4 Strategies for Nervous Muni Investors
BOSTON (TheStreet) -- There was no immediate impact on the municipal bond market decision today when Standard & Poor's dropped the United State's long-term credit outlook to "negative" from "stable."
It adds to debate over the federal deficit, though, increasing the prospect of rising interest rates and escalated budget cuts. Investors in municipal bonds may have good reason to fear national woes becoming state problems.
|Get as much of your money upfront as you can, is the advice of one financial adviser for those collecting on a public pension amid a climate of political battles and the threat of state defaults.|
Unlike the federal government, states, counties, cities and towns can't just "print money" to get out of trouble. If deficit reduction demands measurably impede the flow of federal money for education, construction projects, public transportation and the like, it would be bad news indeed for financial train wrecks of states such as California, Illinois, New Jersey and Nevada, tipping them closer to default and hurting investors and those relying on public pensions -- a second cause for alarm after the political fights that began in Wisconsin in February.Jonathan Bergman, vice president of Palisades Hudson Financial Group, a Scarsdale, N.Y., firm with $1 billion under management, suggests four strategies to consider, in particular for those whose portfolio or retirement plan has an exposure to municipal bonds: Sell individual municipal bonds and reinvest the proceeds in a multistate muni bond fund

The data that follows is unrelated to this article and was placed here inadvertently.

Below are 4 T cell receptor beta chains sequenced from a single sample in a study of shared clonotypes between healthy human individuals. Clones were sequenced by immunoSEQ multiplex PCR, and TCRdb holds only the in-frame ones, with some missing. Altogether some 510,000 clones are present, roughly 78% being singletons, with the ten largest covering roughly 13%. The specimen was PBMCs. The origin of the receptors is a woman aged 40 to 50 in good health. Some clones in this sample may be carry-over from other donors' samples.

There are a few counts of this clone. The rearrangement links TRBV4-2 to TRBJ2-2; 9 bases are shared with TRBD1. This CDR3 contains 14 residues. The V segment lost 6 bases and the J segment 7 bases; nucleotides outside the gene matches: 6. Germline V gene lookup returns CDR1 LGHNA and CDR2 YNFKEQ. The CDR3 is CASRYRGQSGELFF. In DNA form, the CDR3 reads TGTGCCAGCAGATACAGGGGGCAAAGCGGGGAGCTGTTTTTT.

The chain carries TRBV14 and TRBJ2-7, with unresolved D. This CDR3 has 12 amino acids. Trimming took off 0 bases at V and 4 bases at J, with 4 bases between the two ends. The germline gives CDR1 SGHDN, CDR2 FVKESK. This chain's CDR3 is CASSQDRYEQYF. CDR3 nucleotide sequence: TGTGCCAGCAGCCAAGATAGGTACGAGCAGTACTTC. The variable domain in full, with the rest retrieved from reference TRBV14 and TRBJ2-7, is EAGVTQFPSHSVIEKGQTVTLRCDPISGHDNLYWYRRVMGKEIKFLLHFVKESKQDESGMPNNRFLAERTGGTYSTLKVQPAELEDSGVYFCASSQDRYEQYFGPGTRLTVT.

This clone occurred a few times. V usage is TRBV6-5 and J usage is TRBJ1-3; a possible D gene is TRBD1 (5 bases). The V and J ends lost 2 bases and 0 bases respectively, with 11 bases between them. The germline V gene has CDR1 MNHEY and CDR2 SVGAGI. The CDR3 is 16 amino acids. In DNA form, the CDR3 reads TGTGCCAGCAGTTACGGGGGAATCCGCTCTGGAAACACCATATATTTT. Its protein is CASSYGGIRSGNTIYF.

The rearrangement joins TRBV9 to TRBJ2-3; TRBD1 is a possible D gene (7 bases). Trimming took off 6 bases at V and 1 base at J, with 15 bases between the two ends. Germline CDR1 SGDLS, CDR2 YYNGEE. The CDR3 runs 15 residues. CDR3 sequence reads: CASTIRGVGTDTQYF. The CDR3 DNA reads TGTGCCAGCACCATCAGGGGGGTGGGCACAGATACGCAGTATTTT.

With more muni bonds issued by cities and towns than states, a state default could drag down their value because municipalities depend on state aid, which would be slashed in a crisis. Bergman says investing in a national municipal bond fund will reduce the risk posed by a single state defaulting. "Generally investors perceive the risk in munis as low, and now they are starting to think maybe there is some risk here," he says, adding that these are "no longer a widows-and-orphans investment." "The cleanest, simplest easiest thing for individual investors to do is no longer hold single-state municipal bonds," he says. "It is worth paying a bit more in state income tax for that protection. It completely diversifies your holdings and reduces your risk." Bergman compares being heavily into one state's or municipality's bonds as akin to having a portfolio top-heavy with your own company's stocks. "Not only are you exposed to the stock price and any failure of the business but, of course, it is your employer, so you are exposed to it through your job," he says, "If you live in New York and you own New York state bonds, not only are you subject to the state's economy, you are also putting that in your portfolio. Your house, probably one of the larger assets in your portfolio, is dependent on the state's economy, and now your municipal bond portfolio is tied to that too. I think the easiest, simplest thing is to diversify your municipal bond portfolio." Public employees, who have their pensions and other benefits tied to the financial health of the state or municipality, "most certainly shouldn't also own state municipal bonds of the states from which they retired," he says.
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